Pubdate: Mon, 18 Jul 2011
Source: America (US)
Copyright: 2011 America Press, Inc


Urban gun battles drive schoolchildren to the floors of their
classrooms and entire villages into flight; noncombatants die in the
crossfire; others, unfortunate enough to cross paths with pitiless
irregulars, are hacked to death or beheaded. The national economy
falters because of the rising chaos and uncertainty. Tensions rise
along the border of a neighboring nation as some seek to escape the
violence any way they can.

This is not a description of a social meltdown occurring in faraway
North Africa. This is the meltdown occurring in North America, at your
doorstep. Mexico, a major economic and political partner of the United
States, is entering the fifth year of a deadly struggle between the
U.S.-subsidized forces of law and order and the ruthless armies of
drug cartels and crime syndicates. The violence has claimed the lives
of almost 40,000 people, and each week it seems to cross a new
threshold of depravity. Not too long ago the discovery of a mass
slaying in the Mexican State of Tamaulipas, south of the border near
El Paso, Tex., caused shock on both sides of the border. Such reports
have become all too regular.

This year has witnessed the advent of a new kind of carnage as
gangs--apparently in cahoots with regional immigration and security
figures--set up roadblocks to intercept and hold for ransom migrants
from southern Mexico and Central America heading north to the United
States. The migrants are hoping to find work and a better life.
Instead they face kidnapping and death on the highway or forced
recruitment as cannon fodder for the drug cartels.

At the heart of the war itself, of course, is the apparently
insatiable appetite in the United States for the illicit drugs
produced in or trafficked through Mexico. Ninety percent of the
cocaine consumed in the United States now passes through Mexico. Human
trafficking into the United States has been another lucrative business
for Mexican criminals. But the clandestine trade flows in both
directions. Sustaining the violence has been a dependable flow of
small arms and military-grade weapons from the United States into Mexico.

Despite occasional high profile successes like the recent arrest of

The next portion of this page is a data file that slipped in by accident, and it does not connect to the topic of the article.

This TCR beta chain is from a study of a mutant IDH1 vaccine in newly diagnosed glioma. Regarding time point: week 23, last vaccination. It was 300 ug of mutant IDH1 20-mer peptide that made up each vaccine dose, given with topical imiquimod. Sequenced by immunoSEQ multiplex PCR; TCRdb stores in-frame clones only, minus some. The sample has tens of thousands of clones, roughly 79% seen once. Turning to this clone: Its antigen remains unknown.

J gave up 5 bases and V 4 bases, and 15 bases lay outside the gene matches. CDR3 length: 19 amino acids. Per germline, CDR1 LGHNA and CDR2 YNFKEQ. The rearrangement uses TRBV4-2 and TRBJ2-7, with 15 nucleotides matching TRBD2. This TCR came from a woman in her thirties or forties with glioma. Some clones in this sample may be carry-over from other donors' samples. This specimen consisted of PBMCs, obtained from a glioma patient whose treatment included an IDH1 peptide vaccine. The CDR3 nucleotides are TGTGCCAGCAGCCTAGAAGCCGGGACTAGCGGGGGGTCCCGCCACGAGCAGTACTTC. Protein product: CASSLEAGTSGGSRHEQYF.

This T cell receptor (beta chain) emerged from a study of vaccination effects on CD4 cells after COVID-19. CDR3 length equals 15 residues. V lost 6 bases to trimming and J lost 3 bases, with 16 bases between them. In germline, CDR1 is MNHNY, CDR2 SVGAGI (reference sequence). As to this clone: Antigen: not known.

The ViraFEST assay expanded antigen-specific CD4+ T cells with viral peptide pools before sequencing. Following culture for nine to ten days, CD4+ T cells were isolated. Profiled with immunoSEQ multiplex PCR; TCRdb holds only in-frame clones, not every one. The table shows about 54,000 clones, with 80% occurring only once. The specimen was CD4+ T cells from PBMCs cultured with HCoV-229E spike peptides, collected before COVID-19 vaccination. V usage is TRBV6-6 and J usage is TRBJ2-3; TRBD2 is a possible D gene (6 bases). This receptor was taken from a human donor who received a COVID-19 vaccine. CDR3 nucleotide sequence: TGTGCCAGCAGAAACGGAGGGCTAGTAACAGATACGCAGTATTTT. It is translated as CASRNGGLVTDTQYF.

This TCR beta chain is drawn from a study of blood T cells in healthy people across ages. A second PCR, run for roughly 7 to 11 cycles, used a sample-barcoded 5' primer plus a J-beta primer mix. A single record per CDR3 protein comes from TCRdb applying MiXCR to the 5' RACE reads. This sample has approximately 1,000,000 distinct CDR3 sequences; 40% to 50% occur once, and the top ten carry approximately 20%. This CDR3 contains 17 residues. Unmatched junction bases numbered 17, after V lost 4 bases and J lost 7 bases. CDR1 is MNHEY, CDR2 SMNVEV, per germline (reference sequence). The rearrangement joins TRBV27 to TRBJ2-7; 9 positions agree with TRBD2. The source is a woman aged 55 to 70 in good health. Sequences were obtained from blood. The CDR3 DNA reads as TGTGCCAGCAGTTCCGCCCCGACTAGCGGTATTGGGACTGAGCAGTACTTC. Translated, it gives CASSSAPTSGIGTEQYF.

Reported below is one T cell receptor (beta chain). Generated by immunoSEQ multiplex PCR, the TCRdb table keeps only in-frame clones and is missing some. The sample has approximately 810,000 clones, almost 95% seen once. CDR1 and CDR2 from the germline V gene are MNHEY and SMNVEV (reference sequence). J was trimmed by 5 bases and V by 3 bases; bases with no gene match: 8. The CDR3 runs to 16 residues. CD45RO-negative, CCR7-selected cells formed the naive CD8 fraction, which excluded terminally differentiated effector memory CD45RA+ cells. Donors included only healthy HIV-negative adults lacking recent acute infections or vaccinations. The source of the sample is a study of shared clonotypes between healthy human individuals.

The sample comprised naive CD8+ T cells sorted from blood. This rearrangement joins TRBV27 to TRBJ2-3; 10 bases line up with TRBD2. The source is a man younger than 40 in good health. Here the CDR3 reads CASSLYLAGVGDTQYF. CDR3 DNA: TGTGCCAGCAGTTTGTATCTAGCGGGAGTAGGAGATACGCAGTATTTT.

Jesus Enrique Rejon Aguilar, a leader of the brutal Los Zetas cartel,
Mexico's drug war is not going well. Although that may appear obvious
to average Mexicans, it is less clear to Mexico's President Felipe
Calderon, who began the war in 2006 and appears determined to see it
through to some kind of conclusion. He is guardedly supported in this
grim effort by Mexico's bishops, who affirm the aims of the drug
war--to the point of describing the violence engendered by the war as
"inevitable"--even as they criticize its tactics and priorities.

President Calderon's options are neither many nor appealing. Declaring
"victory" and unilaterally beginning a ceasefire carries its own
risks. It could mean giving the already well-armed and brazen drug
gangs time to rebuild and modernize their stockpiles. They might
expand their recruiting campaigns and further extend their corrupting
reach into regional governments and even the military itself.

But a cease-fire could produce a lull in the violence, presuming that
the drug gangs would return to a prior observance of noncombatant
immunity, and allow Mexico a national respite to recover from its
losses, consolidate its forces and concentrate its efforts on
reconstituting the security and government institutions that have
failed so demonstrably. There is no point in taking an army to war
when that army cannot be trusted to do the job or even to maintain the
integrity of its forces in the face of the taunting and temptations of
its enemy. The war itself has become a force of degradation not only
for the Mexican military and security forces, but for the rule of law
in Mexico. A recent report from the U.S. State Department said the war
had not produced "relevant results," but had taken "a significant toll
on human rights." The report concludes that "impunity and corruption
at all levels of government are still pervasive."

Ultimately it may not matter what President Calderon decides to do;
there are some matters he cannot control. For Mexico to prosecute this
drug war successfully, policy across the border has to change. The
United States must confront its own drug problem more creatively,
transferring funds from enforcement and interdiction to so-called
demand-reduction, "soft" strategies that include treatment and relapse
prevention for drug abusers as well as drug awareness and prevention
programs. It must restore commonsense gun control policies, and,
finally, it must produce a comprehensive immigration reform that
includes temporary work provisions for unskilled labor from Mexico and
Central America. If progress can be made north of the border in these
key areas, Mexicans, exhausted by this war, can have reason to hope
they may someday be able to declare a real victory against the drug
- ---
MAP posted-by: Richard R Smith Jr.